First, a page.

Angie and Bubba made a conscious decision to live for Christ when they married on Sept. 1, 2004, and were then baptized together on Christmas Day. Angie was a pastor’s kid who got away from her faith at the University of Georgia. Bubba didn’t grow up in a Christian home but was a “good guy” who admittedly became self-absorbed and bigheaded in his college golf career at Faulkner State Community College and the University of Georgia.
Together, they decided they wanted to turn their lives around and be Christians — not just church-going Christians — but Christians who were constantly learning and journeying deeper into their faith.
Smith helped Bubba go even deeper.
“Both of us ironically never got to meet each other’s dads in the process,” Smith says. “There were lots of stories to tell, and that helps the healing. Our dads passing away kind of brought us together. It’s obviously a horrible thing, but at the same time, God is still faithful, and He works things together for good.”
After witnessing Bubba’s spiritual growth over the last two years, Smith urged him to share his testimony publicly for the first time. So on Oct. 26, 2011, Bubba spoke in front of 1,000 kids at The City Church in Seattle.
Bubba talked about his relationship with Christ and how God has impacted the lives of he and his wife. Smith also notes that Bubba zealously explained what God had done in his life over the past two years, clearly demonstrating to the two jam-packed Wednesday night services that he was in love with his Savior.
“It was emotional for me to see where he’s come from,” Smith says. “The number one passion for Bubba Watson is Jesus. He loves the person of Jesus undoubtedly. That’s the greatest thing in the world to see…just incredibly privileged to be his friend and play a small part in a wild year for the both of us.”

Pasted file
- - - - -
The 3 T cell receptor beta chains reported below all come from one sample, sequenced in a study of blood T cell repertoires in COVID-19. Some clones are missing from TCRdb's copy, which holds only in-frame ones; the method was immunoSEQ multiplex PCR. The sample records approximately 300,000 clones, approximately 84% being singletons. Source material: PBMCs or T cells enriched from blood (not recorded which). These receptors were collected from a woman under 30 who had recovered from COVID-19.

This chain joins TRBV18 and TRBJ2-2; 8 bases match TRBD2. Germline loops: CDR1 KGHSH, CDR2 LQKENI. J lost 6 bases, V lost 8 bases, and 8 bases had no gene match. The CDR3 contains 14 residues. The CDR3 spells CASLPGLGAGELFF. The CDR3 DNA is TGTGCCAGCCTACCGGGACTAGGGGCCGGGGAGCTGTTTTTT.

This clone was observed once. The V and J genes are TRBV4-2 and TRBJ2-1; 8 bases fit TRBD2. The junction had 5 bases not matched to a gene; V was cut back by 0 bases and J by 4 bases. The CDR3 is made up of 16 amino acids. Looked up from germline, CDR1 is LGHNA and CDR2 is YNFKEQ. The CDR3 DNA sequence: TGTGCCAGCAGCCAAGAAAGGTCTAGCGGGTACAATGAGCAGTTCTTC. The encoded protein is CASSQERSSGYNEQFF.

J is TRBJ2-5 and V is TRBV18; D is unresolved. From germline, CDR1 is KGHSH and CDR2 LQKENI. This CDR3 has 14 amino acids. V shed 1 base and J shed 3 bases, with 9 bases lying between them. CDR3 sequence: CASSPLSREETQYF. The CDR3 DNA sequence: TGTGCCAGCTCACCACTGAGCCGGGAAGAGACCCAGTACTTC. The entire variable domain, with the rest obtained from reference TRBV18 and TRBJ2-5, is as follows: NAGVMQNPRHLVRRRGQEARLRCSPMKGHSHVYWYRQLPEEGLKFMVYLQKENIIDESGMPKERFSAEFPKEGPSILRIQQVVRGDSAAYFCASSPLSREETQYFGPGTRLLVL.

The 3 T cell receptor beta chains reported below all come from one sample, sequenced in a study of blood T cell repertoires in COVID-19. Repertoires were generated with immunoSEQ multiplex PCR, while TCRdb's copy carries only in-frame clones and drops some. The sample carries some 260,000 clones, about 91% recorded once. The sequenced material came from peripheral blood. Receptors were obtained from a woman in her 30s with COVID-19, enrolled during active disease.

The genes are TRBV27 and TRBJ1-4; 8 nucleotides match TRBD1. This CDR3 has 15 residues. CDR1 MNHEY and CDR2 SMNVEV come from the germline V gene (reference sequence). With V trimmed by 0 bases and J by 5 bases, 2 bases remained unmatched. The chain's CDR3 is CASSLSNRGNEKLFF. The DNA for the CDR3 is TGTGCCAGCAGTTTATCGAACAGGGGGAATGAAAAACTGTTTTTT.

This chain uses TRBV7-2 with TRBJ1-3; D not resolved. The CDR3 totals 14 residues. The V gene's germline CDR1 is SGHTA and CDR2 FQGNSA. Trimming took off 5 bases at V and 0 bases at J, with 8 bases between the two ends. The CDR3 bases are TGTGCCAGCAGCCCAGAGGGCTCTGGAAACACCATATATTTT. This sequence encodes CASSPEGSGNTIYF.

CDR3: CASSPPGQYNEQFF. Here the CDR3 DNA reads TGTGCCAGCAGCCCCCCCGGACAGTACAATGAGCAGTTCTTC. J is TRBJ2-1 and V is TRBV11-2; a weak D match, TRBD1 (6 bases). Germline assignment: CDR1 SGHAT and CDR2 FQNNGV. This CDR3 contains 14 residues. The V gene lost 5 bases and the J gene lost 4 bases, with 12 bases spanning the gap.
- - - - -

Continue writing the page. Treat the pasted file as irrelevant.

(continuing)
More than 45 decisions were made for Christ that night.
“That was amazing,” Smith remembers Bubba saying afterward.
“This is what it it’s all about,” Smith told him. “This is what you were created for. Use your platform to see people’s lives transform.”
A Growing Platform
While Bubba has grown exponentially in a spiritual sense since his father’s passing, his platform in the golf world has also grown. The self-taught Bagdad, Fla., native who’s never had a lesson climbed to fourth in the world with his victory at Augusta yesterday and has racked up more than $6.5 million combined in the 2011 and 2012 seasons.
“The last two years have been a great two years on the golf course, but in life, I’m finally getting to a point where I finally understand what golf means to me,” Bubba says. “I always told my caddies and friends I wasn’t ready to win a golf tournament (because of spiritual immaturity). I wasn’t in the right place. I think now, with getting deeper into the Word, I’m at a good place in life, and I’m ready.”
Bubba used to be known for his combustibility on the course and his erratic blow-ups. And although he admits that swearing occasionally on the course is still a struggle, he now understands that golf isn’t everything—there’s more to life.
“Now, my caddy is the only one that hears (me swear),” Bubba jokes. “That was my biggest hurdle trying to get over. Now when I do it, the first thing I do is pray and tell the Lord I’m trying to get better…I’m always taking steps back, but hopefully I take more steps forward.”
It’s obvious Bubba has taken several steps forward. He’s sharing his testimony, and, according to Smith, he is reading the Bible every day for the first time, often tweeting Scripture to his Twitter followers, which has skyrocketed to nearly 500,000 since his Masters win. Bubba’s mother, Molly, who gave her son an emotional embrace after yesterday’s victory, is also attending church because of the change she’s seen in her son…and perhaps even the change she saw in her dying husband as he wrestled with heaven and salvation.
It’s been a rough couple years for the Watsons—no doubt—but it’s also triggered remarkable spiritual growth in not just Bubba, but the rest of his family.
“Just because our plan is easier doesn’t mean anything because His plan is best,” Bubba says. “We may struggle, but what’s really a struggle when you know you are going to heaven? If I never won a golf tournament or if I never made the PGA Tour and still made it to heaven—that’s the most important thing.”
That’s why Bubba will keep sharing his testimony, reading the Word and tweeting scripture—because he wants people to experience heaven…just like his father, who, by the way, is anxiously waiting.
Bubba better keep practicing.
By Stephen Copeland
This story was published in the Winter 2012 issue of Sports Spectrum.